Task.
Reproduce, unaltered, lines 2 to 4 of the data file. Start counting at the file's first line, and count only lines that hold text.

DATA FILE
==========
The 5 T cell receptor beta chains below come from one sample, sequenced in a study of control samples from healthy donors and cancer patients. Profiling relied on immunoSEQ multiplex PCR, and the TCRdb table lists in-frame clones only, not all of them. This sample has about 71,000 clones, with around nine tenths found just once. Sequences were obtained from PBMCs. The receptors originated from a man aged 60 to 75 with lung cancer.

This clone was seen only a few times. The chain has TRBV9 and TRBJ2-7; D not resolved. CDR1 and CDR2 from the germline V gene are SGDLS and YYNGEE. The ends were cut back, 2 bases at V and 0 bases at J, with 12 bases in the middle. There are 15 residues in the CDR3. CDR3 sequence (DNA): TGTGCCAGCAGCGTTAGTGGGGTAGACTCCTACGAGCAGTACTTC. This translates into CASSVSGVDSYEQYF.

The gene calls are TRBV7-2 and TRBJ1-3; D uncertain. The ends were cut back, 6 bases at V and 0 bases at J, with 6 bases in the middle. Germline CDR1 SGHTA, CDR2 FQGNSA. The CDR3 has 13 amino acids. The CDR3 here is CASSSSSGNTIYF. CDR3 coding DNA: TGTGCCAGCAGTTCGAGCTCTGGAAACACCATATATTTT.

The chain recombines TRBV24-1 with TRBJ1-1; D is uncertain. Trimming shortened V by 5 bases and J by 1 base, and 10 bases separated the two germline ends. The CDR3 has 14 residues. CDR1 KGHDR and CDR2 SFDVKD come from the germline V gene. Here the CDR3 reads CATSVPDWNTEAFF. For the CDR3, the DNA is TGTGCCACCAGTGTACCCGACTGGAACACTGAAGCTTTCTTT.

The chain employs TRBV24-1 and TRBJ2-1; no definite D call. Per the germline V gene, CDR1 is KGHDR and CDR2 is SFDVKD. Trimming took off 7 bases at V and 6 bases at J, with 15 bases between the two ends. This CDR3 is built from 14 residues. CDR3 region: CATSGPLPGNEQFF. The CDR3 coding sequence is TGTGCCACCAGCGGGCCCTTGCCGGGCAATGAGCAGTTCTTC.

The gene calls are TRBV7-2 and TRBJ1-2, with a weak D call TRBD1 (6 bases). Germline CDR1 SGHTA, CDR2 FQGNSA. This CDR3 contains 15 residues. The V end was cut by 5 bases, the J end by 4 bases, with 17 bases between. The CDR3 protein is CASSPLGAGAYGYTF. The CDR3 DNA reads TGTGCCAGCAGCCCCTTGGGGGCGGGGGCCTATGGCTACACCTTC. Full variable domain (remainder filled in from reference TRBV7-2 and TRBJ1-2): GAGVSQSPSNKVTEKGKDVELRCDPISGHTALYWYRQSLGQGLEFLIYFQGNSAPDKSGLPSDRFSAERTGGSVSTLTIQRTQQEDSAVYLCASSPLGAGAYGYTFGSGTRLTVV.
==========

This clone was seen only a few times. The chain has TRBV9 and TRBJ2-7; D not resolved. CDR1 and CDR2 from the germline V gene are SGDLS and YYNGEE. The ends were cut back, 2 bases at V and 0 bases at J, with 12 bases in the middle. There are 15 residues in the CDR3. CDR3 sequence (DNA): TGTGCCAGCAGCGTTAGTGGGGTAGACTCCTACGAGCAGTACTTC. This translates into CASSVSGVDSYEQYF.

The gene calls are TRBV7-2 and TRBJ1-3; D uncertain. The ends were cut back, 6 bases at V and 0 bases at J, with 6 bases in the middle. Germline CDR1 SGHTA, CDR2 FQGNSA. The CDR3 has 13 amino acids. The CDR3 here is CASSSSSGNTIYF. CDR3 coding DNA: TGTGCCAGCAGTTCGAGCTCTGGAAACACCATATATTTT.

The chain recombines TRBV24-1 with TRBJ1-1; D is uncertain. Trimming shortened V by 5 bases and J by 1 base, and 10 bases separated the two germline ends. The CDR3 has 14 residues. CDR1 KGHDR and CDR2 SFDVKD come from the germline V gene. Here the CDR3 reads CATSVPDWNTEAFF. For the CDR3, the DNA is TGTGCCACCAGTGTACCCGACTGGAACACTGAAGCTTTCTTT.